Restaurateur’s 30 Hour Work Week Challenge

If you worked a 30-hour week, what would you do with the extra 10 or 20 hours you just gave yourself?

  1.  “Oh, I have a big list – can’t wait to be there. And I’m thinking about calling Matthew so I can be there sooner.”
  2. “Nothing comes to mind, so I’m thinking about not reading the rest of this post.”

Some people think that, the more successful they become, the less they can leave. And besides, they don’t have anything else to do.

Truthfully, it’s the opposite – that the more successful you become, the more options you have to enjoy a rich, textured, well-rounded, fun, and meaningful life.

Work ethic does not mean delayed gratification.

Successful People Don’t Delay Gratification

The biggest change in my practice in recent years?

More of my clients – successful owners of multi-unit independent restaurant companies – want to work less.

They don’t want to wait for retirement or an eventual exit before they enjoy the fruits of what they’ve built.

This applies whether you work hard, play hard, and want more time to play, or value travel, family, and charity and want to devote more of your time to those, and less to your business.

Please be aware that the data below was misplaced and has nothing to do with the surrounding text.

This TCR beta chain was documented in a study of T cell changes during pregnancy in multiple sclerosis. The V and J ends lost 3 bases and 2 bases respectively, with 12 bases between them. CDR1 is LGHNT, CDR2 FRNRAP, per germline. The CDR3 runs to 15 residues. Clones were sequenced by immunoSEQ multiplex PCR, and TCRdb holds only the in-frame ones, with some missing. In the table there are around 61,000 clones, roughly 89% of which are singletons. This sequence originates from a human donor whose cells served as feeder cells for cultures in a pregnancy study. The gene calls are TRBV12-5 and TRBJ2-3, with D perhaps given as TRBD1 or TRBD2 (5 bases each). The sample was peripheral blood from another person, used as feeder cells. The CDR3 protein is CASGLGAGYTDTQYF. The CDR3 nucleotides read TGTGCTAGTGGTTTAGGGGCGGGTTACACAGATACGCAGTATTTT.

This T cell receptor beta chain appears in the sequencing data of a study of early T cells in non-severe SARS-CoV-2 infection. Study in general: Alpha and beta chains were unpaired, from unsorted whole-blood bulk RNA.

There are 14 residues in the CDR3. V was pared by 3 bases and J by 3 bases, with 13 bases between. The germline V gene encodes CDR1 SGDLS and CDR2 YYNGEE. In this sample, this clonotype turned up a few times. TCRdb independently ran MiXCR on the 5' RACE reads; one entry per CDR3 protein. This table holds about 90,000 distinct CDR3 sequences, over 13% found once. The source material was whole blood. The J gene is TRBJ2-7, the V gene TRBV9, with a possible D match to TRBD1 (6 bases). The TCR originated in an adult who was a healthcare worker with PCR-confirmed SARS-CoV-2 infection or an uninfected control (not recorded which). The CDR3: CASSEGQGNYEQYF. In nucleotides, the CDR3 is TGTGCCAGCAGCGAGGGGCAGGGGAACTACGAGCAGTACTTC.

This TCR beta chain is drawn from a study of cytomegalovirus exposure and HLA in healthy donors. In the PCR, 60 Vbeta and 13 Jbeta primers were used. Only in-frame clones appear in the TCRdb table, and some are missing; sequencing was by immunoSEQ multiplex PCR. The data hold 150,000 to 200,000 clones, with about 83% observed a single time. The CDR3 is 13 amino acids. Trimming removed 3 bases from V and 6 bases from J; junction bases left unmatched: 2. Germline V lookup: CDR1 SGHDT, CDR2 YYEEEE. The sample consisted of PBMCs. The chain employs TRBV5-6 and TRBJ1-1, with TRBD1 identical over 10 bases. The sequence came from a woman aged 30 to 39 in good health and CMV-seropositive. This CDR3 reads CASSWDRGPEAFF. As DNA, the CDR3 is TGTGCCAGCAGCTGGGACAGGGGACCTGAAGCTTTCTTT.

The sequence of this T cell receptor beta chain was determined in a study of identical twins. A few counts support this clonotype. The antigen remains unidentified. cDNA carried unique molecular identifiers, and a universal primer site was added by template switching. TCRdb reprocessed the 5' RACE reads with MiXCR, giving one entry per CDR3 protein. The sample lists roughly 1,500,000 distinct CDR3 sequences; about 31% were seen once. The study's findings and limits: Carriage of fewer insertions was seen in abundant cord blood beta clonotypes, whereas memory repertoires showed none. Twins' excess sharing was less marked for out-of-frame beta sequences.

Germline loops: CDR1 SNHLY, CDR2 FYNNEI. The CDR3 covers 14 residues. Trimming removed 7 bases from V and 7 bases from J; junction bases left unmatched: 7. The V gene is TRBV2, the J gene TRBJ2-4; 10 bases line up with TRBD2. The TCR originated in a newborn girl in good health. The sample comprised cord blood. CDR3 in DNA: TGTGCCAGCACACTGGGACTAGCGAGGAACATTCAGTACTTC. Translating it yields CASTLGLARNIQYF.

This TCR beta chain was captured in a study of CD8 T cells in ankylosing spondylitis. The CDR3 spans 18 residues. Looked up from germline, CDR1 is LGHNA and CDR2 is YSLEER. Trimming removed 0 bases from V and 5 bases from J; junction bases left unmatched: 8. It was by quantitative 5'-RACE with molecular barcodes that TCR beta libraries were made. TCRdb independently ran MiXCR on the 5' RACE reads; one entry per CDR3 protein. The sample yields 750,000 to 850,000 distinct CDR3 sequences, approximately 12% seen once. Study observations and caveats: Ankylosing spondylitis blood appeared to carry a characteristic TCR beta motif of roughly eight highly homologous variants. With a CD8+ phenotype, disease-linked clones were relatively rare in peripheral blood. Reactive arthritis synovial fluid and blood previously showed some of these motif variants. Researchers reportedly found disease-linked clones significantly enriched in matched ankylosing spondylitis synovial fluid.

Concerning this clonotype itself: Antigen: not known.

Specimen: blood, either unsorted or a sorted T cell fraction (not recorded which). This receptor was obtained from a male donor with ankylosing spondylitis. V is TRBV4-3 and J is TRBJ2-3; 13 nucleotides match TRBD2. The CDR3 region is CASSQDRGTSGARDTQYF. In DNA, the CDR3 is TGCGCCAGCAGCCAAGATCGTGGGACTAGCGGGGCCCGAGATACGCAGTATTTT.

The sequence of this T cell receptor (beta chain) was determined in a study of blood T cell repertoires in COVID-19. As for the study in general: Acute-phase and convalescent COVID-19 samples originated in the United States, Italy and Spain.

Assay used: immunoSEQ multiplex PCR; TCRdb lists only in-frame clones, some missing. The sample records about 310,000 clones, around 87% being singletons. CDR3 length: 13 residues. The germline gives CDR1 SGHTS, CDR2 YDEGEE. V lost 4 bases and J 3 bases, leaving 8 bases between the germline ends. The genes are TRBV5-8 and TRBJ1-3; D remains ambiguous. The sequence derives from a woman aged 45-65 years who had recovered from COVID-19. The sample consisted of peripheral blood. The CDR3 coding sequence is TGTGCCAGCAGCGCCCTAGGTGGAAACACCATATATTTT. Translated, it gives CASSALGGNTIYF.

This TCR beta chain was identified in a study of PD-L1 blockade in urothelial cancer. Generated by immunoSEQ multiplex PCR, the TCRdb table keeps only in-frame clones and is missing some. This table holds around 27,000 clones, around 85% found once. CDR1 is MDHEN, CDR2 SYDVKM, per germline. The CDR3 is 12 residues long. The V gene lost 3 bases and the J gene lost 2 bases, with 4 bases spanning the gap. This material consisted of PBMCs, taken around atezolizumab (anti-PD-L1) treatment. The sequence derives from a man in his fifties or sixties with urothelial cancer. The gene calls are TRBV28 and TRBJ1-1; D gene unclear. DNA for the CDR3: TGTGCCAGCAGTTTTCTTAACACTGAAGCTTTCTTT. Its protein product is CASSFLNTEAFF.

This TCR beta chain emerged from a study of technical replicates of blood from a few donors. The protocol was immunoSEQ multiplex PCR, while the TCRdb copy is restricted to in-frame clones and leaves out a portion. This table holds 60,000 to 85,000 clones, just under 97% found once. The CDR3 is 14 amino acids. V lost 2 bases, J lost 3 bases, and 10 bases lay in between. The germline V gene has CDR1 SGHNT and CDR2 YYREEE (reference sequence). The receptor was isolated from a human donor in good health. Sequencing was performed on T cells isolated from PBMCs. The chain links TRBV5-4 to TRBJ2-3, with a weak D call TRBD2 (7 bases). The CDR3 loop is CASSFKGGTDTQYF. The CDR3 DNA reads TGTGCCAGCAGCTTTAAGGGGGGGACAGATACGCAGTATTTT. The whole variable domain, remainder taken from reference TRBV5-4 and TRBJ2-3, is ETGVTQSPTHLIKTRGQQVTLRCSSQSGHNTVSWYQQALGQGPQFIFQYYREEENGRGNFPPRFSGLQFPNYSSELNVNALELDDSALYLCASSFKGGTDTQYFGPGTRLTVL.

One of my clients leaves to enjoy a second home in Hawaii, disconnects from the business, watches the numbers on the smartphone, and otherwise disappears for a month or more at time.

Another client has a second home in New Orleans, heads there on Thursday, works from there Friday, stays for the weekend to have intense fun, and then gets back on Monday or Tuesday.

I have clients with relaxing second homes in California and others with young grandchildren in Colorado, and they visit both frequently.

They can do that because they know everything back home thrives without them being there.

Some of the most gratifying work I do with clients involves working to set up their organizations so owners can enjoy great flexibility and personal freedom.

Point Yourself in the Right Direction Now

So let’s say you belong to group 2, one of the “nothing comes to mind” people, and you’d look at me with a perplexed expression if we talked about this.

If your life equals your business, you have unintentionally eliminated great possibilities for how you live, learn, enjoy, and have time for people around you and things that excite you.

Who would want to live that way?

Whether you can do this now or you aspire to follow this path in a few years, design a life that adjusts to you – instead of constantly having to adjust to life.

When you intentionally plan the next 10, 20, or 40 years, you put a stake in the ground and start on your way.

Over to you. What can you do today to give yourself more freedom and flexibility?